No matter what business we’re in, most of us are swamped by emails, not to mention texts and instant messages. We’re always fighting to stay afloat against the rising flood waters. Yet it often seems that the more messages we answer, or the faster we reply,– the worse it gets.
I’ve been analyzing email use since the 1980s. Our increased accessibility from technology was first seen as a tremendous advantage, but it’s now a daily deluge. Through my research and the research of others, I’ve found that there are some things we all can do to handle all those messages more efficiently.
1. Triage. The most important thing is triage. We’ve all probably lost important emails because they simply scrolled off our screens as more emails arrived, becoming buried and forgotten. To prevent this from happening, categorize emails as they appear into at least three categories: “low-hanging fruit,” “to do list,” and “very important.” Try to deal with the low-hanging fruit messages immediately. They are the ones that can be quickly answered and removed from the in box. The ones for the “to do” list need a reply too, but they’ll take more time and should be saved under that category. The very important messages should stay in your main in box so that every time you look at your screen you are reminded of those items. It’s also helpful to flag those important messages as a high priority. The goal is never to leave work with emails scrolling off your screen. You should be able to see the contents of your inbox on a single screen.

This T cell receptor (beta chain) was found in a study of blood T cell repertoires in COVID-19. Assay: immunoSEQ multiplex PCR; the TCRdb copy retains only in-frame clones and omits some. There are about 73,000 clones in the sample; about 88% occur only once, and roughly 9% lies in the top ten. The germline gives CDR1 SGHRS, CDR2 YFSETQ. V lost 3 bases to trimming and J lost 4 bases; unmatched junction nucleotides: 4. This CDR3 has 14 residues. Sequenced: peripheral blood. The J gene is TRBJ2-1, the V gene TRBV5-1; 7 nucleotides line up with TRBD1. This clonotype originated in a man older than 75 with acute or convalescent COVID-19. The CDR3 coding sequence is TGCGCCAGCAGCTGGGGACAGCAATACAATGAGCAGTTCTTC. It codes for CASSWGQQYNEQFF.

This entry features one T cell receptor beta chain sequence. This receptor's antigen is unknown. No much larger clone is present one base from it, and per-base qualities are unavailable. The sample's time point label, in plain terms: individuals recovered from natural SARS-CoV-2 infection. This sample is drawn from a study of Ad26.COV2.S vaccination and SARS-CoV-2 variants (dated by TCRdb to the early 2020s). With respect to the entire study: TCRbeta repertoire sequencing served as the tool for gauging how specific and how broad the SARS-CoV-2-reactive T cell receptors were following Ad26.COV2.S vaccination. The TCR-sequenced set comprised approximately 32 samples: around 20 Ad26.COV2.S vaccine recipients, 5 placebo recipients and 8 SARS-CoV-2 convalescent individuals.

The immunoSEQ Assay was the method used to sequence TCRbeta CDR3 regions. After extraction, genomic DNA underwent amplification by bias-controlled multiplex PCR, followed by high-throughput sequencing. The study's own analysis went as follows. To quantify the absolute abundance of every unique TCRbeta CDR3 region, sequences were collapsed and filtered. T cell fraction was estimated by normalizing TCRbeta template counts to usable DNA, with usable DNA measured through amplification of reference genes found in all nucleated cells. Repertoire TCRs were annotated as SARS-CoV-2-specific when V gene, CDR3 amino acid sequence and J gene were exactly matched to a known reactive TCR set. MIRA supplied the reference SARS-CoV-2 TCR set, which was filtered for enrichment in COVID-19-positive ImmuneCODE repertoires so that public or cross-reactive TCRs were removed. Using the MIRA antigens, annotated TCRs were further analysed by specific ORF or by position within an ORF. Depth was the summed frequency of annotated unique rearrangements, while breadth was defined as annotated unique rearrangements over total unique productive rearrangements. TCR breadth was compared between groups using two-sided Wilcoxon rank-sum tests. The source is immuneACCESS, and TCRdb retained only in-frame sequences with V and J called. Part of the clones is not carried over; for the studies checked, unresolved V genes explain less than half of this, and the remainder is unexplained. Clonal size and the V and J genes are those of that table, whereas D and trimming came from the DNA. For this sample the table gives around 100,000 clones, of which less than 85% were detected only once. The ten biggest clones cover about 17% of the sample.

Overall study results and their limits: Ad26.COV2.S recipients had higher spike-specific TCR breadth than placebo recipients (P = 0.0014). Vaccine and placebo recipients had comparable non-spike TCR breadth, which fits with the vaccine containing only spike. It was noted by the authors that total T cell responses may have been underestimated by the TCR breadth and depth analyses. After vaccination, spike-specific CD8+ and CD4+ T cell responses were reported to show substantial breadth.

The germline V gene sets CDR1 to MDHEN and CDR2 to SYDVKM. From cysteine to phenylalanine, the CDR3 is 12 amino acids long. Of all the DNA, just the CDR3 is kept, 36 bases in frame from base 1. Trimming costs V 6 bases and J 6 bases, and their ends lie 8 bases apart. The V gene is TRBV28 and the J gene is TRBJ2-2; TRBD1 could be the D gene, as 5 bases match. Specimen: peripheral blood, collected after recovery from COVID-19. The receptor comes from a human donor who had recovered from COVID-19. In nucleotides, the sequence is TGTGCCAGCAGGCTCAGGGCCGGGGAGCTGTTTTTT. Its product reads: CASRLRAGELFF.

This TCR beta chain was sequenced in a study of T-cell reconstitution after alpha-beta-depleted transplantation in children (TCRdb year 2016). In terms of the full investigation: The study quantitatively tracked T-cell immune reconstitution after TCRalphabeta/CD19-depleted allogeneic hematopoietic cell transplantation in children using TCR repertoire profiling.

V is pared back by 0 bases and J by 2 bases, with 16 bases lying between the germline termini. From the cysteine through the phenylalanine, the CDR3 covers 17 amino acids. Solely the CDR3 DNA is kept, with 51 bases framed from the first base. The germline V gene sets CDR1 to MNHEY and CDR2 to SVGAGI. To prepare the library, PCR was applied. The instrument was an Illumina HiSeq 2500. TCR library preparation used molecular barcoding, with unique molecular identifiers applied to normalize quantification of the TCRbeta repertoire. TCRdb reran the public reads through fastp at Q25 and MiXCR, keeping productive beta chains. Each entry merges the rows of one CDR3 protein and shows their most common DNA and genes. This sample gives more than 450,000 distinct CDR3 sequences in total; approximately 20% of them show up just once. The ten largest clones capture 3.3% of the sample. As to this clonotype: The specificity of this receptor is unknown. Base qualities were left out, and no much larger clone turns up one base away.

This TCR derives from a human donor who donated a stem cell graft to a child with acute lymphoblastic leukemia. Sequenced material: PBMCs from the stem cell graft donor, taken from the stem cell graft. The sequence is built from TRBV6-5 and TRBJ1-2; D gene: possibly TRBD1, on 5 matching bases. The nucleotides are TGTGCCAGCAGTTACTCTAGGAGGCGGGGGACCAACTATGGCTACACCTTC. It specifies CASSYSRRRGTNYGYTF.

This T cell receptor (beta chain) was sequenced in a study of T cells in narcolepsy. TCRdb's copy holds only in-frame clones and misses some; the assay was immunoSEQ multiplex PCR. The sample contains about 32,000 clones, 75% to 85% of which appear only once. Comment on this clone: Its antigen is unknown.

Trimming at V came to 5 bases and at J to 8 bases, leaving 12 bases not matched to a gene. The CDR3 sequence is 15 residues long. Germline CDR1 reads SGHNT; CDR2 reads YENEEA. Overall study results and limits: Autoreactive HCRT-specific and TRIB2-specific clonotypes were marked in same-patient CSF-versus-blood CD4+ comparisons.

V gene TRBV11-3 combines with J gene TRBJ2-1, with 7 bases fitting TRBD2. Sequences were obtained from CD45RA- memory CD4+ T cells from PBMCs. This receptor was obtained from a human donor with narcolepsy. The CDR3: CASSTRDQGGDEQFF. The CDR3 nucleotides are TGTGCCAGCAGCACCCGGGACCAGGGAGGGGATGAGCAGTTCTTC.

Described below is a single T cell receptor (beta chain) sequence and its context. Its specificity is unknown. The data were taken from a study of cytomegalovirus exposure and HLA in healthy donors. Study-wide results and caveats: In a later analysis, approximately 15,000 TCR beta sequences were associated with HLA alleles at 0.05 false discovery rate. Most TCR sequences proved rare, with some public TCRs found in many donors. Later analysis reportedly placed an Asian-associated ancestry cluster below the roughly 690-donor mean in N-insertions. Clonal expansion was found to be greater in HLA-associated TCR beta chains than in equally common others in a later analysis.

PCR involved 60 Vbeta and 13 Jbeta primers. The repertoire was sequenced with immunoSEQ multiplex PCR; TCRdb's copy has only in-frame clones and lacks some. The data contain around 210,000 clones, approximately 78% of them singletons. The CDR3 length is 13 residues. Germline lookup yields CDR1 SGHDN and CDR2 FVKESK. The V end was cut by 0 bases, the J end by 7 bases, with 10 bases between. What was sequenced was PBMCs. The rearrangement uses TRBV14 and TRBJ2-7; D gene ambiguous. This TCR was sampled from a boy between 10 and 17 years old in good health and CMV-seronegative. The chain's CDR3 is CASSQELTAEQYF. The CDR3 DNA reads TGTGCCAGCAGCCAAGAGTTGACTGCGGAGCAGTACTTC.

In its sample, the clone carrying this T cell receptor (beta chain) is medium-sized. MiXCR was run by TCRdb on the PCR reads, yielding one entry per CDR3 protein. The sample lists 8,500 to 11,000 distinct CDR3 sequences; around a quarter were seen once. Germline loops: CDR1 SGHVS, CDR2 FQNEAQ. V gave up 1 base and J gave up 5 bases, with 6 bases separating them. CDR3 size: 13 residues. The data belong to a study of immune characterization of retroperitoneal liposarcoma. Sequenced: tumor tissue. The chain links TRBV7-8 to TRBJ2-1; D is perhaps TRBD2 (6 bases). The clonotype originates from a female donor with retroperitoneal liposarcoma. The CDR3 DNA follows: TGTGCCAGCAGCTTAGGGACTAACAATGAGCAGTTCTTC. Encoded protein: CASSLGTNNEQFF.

Read the full post at Forbes.
JoAnne Yates is the Sloan Distinguished Professor of Management and a Professor of Managerial Communication and Work and Organization Studies at the MIT Sloan School of Management.